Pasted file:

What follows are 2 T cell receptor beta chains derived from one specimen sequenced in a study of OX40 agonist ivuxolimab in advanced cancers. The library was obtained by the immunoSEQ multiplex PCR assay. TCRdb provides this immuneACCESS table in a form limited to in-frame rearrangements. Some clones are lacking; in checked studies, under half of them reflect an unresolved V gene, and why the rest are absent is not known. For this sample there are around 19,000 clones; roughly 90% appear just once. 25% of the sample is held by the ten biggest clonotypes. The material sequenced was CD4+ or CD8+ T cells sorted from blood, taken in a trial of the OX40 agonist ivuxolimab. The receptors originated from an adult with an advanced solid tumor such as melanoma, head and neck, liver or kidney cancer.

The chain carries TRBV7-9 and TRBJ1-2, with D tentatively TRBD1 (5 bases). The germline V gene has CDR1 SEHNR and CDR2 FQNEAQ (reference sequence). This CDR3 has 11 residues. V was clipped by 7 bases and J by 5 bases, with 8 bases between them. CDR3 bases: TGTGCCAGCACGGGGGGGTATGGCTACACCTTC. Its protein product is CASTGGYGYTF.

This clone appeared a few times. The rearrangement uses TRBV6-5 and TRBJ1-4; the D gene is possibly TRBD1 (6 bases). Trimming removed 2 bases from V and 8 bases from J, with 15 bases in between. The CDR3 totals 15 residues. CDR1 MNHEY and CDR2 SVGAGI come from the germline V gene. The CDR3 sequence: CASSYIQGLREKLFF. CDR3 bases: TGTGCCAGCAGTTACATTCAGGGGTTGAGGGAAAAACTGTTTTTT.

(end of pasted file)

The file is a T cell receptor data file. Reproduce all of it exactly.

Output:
What follows are 2 T cell receptor beta chains derived from one specimen sequenced in a study of OX40 agonist ivuxolimab in advanced cancers. The library was obtained by the immunoSEQ multiplex PCR assay. TCRdb provides this immuneACCESS table in a form limited to in-frame rearrangements. Some clones are lacking; in checked studies, under half of them reflect an unresolved V gene, and why the rest are absent is not known. For this sample there are around 19,000 clones; roughly 90% appear just once. 25% of the sample is held by the ten biggest clonotypes. The material sequenced was CD4+ or CD8+ T cells sorted from blood, taken in a trial of the OX40 agonist ivuxolimab. The receptors originated from an adult with an advanced solid tumor such as melanoma, head and neck, liver or kidney cancer.

The chain carries TRBV7-9 and TRBJ1-2, with D tentatively TRBD1 (5 bases). The germline V gene has CDR1 SEHNR and CDR2 FQNEAQ (reference sequence). This CDR3 has 11 residues. V was clipped by 7 bases and J by 5 bases, with 8 bases between them. CDR3 bases: TGTGCCAGCACGGGGGGGTATGGCTACACCTTC. Its protein product is CASTGGYGYTF.

This clone appeared a few times. The rearrangement uses TRBV6-5 and TRBJ1-4; the D gene is possibly TRBD1 (6 bases). Trimming removed 2 bases from V and 8 bases from J, with 15 bases in between. The CDR3 totals 15 residues. CDR1 MNHEY and CDR2 SVGAGI come from the germline V gene. The CDR3 sequence: CASSYIQGLREKLFF. CDR3 bases: TGTGCCAGCAGTTACATTCAGGGGTTGAGGGAAAAACTGTTTTTT.